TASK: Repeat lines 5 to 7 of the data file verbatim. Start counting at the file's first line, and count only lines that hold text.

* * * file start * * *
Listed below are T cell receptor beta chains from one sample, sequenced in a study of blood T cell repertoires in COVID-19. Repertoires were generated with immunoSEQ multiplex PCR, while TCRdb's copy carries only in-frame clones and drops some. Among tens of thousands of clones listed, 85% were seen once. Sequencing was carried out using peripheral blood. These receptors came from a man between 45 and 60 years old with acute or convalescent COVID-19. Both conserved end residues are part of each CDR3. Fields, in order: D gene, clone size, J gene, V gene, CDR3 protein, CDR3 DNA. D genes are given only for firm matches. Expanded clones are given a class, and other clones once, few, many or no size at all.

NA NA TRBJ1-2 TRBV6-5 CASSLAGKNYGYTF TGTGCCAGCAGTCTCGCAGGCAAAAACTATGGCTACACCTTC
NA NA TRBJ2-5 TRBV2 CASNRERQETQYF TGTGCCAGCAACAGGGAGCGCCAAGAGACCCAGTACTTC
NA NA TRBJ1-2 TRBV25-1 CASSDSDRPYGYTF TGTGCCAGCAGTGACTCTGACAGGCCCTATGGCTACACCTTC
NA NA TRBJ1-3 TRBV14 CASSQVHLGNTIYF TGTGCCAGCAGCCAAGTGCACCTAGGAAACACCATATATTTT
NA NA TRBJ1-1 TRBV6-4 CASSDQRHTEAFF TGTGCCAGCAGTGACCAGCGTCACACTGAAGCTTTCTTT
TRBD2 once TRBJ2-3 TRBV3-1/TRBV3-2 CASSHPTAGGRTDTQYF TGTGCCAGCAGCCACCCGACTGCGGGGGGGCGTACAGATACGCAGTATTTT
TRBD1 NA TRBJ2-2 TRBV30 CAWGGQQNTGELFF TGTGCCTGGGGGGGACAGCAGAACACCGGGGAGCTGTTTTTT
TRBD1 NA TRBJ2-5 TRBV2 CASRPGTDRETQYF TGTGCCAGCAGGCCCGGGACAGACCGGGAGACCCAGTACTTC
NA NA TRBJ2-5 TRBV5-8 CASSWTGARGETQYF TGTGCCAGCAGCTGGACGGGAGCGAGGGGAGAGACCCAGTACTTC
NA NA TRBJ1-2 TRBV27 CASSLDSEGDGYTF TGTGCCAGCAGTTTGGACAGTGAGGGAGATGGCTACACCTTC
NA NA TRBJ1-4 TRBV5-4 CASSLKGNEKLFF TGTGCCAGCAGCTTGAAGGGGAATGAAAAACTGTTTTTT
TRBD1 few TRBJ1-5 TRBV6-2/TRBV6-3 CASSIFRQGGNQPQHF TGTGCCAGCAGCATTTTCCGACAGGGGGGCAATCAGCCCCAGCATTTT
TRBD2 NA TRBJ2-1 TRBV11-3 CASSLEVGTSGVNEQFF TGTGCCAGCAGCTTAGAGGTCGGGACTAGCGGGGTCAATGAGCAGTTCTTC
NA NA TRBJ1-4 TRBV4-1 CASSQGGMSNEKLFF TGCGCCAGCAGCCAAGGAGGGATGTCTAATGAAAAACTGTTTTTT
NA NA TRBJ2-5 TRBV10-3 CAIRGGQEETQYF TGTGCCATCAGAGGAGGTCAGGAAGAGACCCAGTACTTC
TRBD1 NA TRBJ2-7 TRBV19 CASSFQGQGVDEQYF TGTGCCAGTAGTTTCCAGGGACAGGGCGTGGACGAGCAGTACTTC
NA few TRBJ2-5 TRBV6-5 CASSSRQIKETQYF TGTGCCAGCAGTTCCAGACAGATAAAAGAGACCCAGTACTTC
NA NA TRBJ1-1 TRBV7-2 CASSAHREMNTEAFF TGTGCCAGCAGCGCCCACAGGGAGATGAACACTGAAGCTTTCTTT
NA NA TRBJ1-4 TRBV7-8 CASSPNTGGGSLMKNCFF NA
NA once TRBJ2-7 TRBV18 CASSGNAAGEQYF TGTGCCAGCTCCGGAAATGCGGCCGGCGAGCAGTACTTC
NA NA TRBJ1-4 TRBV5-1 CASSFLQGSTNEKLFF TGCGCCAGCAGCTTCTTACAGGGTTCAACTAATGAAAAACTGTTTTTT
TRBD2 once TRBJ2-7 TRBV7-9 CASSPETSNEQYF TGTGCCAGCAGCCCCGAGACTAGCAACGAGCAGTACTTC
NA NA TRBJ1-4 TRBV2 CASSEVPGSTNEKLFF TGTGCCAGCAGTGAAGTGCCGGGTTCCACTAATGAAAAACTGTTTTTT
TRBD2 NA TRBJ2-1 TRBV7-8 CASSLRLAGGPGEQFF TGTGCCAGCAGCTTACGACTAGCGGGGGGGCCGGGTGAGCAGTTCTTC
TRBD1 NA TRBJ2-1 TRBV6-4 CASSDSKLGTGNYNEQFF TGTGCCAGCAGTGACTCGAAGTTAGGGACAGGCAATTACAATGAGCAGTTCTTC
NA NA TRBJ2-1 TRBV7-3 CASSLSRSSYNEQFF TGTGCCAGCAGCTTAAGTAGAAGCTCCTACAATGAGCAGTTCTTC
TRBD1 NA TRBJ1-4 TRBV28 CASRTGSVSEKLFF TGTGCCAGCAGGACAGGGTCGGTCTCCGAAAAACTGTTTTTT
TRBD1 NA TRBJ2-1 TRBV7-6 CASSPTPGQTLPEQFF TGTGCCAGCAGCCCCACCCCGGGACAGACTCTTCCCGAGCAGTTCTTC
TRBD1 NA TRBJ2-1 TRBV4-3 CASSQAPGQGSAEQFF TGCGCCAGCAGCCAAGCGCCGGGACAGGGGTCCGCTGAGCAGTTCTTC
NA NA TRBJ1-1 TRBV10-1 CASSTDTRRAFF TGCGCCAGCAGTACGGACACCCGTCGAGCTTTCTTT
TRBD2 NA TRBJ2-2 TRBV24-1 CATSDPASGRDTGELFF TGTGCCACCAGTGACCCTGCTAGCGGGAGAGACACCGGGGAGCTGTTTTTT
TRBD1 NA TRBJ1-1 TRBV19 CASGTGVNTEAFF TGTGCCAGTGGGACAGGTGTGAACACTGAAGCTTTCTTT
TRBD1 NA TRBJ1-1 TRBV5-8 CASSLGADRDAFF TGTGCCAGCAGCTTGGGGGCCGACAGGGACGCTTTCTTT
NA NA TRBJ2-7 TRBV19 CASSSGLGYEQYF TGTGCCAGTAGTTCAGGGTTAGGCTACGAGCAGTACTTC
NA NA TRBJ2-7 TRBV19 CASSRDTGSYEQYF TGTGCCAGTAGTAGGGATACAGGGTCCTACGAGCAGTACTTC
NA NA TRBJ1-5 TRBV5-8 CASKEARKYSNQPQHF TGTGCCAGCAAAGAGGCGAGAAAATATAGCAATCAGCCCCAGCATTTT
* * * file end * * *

NA NA TRBJ1-3 TRBV14 CASSQVHLGNTIYF TGTGCCAGCAGCCAAGTGCACCTAGGAAACACCATATATTTT
NA NA TRBJ1-1 TRBV6-4 CASSDQRHTEAFF TGTGCCAGCAGTGACCAGCGTCACACTGAAGCTTTCTTT
TRBD2 once TRBJ2-3 TRBV3-1/TRBV3-2 CASSHPTAGGRTDTQYF TGTGCCAGCAGCCACCCGACTGCGGGGGGGCGTACAGATACGCAGTATTTT